Short-Term Dairy Product Elimination and Reintroduction Minimally Perturbs the Gut Microbiota in Self-Reported Lactose-Intolerant Adults

Courtney J. Smith, Les Dethlefsen, Christopher Gardner, Linda Nguyen, Marcus Feldman, Elizabeth K. Costello, Oren Kolodny, David A. Relman

Research output: Contribution to journalArticlepeer-review

2 Scopus citations

Abstract

An outstanding question regarding the human gut microbiota is whether and how microbiota-directed interventions influence host phenotypic traits. Here, we employed a dietary intervention to probe this question in the context of lactose intolerance. To assess the effects of dietary dairy product elimination and (re)introduction on the microbiota and host phenotype, we studied 12 self-reported mildly lactose-intolerant adults with triweekly collection of fecal samples over a 12-week study period: 2 weeks of baseline diet, 4 weeks of dairy product elimination, and 6 weeks of gradual whole cow milk (re)introduction. Of the 12 subjects, 6 reported either no dairy or only lactose-free dairy product consumption. A clinical assay for lactose intolerance, the hydrogen breath test, was performed before and after each of these three study phases, and 16S rRNA gene amplicon sequencing was performed on all fecal samples. We found that none of the subjects showed change in a clinically defined measure of lactose tolerance. Similarly, fecal microbiota structure resisted modification. Although the mean fraction of the genus Bifidobacterium, a group known to metabolize lactose, increased slightly with milk (re)introduction (from 0.0125 to 0.0206; Wilcoxon P = 0.068), the overall structure of each subject’s gut microbiota remained highly individualized and largely stable in the face of diet manipulation.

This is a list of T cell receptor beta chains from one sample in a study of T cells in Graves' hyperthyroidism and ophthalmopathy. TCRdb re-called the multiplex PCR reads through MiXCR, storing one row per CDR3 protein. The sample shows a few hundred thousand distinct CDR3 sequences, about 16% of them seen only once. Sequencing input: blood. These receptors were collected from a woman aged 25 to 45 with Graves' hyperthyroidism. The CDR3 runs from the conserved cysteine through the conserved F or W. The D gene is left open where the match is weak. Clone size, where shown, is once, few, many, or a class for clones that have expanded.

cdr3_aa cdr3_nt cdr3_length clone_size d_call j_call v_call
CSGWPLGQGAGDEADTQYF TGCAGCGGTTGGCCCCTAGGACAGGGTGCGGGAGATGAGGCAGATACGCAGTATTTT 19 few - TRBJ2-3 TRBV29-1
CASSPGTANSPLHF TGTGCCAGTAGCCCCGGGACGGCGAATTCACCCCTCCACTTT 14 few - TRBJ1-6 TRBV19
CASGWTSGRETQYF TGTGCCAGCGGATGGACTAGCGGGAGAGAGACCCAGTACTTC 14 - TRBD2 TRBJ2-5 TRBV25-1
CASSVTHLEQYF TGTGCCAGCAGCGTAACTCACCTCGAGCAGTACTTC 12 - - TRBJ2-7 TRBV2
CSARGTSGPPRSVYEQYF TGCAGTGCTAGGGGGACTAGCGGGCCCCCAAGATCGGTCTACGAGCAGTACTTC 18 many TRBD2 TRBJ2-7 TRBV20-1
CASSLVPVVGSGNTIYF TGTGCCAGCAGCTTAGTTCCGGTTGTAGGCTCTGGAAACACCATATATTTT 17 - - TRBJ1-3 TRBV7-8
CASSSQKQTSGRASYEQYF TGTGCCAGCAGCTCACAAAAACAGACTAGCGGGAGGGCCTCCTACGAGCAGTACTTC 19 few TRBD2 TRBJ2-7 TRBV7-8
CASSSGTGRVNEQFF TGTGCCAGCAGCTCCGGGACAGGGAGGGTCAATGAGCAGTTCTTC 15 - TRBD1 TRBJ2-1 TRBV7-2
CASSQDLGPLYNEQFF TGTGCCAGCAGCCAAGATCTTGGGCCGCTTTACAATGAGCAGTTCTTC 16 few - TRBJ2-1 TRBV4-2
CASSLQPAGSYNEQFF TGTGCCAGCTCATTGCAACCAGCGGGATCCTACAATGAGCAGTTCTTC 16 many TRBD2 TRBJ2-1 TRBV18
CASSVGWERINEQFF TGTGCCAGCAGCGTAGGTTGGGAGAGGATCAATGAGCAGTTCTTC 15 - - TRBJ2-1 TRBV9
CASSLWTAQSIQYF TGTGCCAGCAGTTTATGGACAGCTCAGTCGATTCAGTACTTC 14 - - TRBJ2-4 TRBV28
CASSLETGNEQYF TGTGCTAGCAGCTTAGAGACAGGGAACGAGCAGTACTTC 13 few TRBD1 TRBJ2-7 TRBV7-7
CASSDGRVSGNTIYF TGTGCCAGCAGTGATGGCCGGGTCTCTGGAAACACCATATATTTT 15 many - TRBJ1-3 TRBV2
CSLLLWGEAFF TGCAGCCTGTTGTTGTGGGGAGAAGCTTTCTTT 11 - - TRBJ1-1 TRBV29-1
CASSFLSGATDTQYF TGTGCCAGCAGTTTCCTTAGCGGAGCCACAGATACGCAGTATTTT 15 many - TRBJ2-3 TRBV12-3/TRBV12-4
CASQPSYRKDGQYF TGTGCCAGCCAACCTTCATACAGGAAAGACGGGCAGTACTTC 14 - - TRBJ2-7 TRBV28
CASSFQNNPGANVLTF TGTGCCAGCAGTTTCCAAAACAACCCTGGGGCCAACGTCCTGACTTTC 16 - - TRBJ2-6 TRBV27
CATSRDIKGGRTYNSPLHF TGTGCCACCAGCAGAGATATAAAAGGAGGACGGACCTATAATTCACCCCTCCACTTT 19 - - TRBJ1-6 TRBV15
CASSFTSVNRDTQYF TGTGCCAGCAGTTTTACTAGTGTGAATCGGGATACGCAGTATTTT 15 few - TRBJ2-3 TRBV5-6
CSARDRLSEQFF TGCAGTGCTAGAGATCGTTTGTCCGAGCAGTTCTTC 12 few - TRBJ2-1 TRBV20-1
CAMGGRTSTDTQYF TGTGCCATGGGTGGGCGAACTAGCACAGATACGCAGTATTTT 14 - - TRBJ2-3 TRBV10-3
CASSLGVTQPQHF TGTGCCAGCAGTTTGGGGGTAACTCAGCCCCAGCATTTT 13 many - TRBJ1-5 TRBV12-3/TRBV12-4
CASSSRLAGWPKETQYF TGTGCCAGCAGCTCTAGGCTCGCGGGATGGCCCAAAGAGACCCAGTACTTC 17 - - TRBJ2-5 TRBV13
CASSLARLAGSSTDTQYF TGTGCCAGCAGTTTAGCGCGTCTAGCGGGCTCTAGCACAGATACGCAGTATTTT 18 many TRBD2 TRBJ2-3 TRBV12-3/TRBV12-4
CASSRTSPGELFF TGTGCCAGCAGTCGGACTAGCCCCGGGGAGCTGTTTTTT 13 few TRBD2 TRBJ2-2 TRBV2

Original languageAmerican English
JournalmBio
Volume13
Issue number3
DOIs
StatePublished - Jun 2022

Bibliographical note

Publisher Copyright:
© 2022 American Society for Microbiology. All rights reserved.

Keywords

  • KEYWORDS diet
  • gut
  • lactose intolerance
  • microbial communities
  • microbiota

Fingerprint

Dive into the research topics of 'Short-Term Dairy Product Elimination and Reintroduction Minimally Perturbs the Gut Microbiota in Self-Reported Lactose-Intolerant Adults'. Together they form a unique fingerprint.

Cite this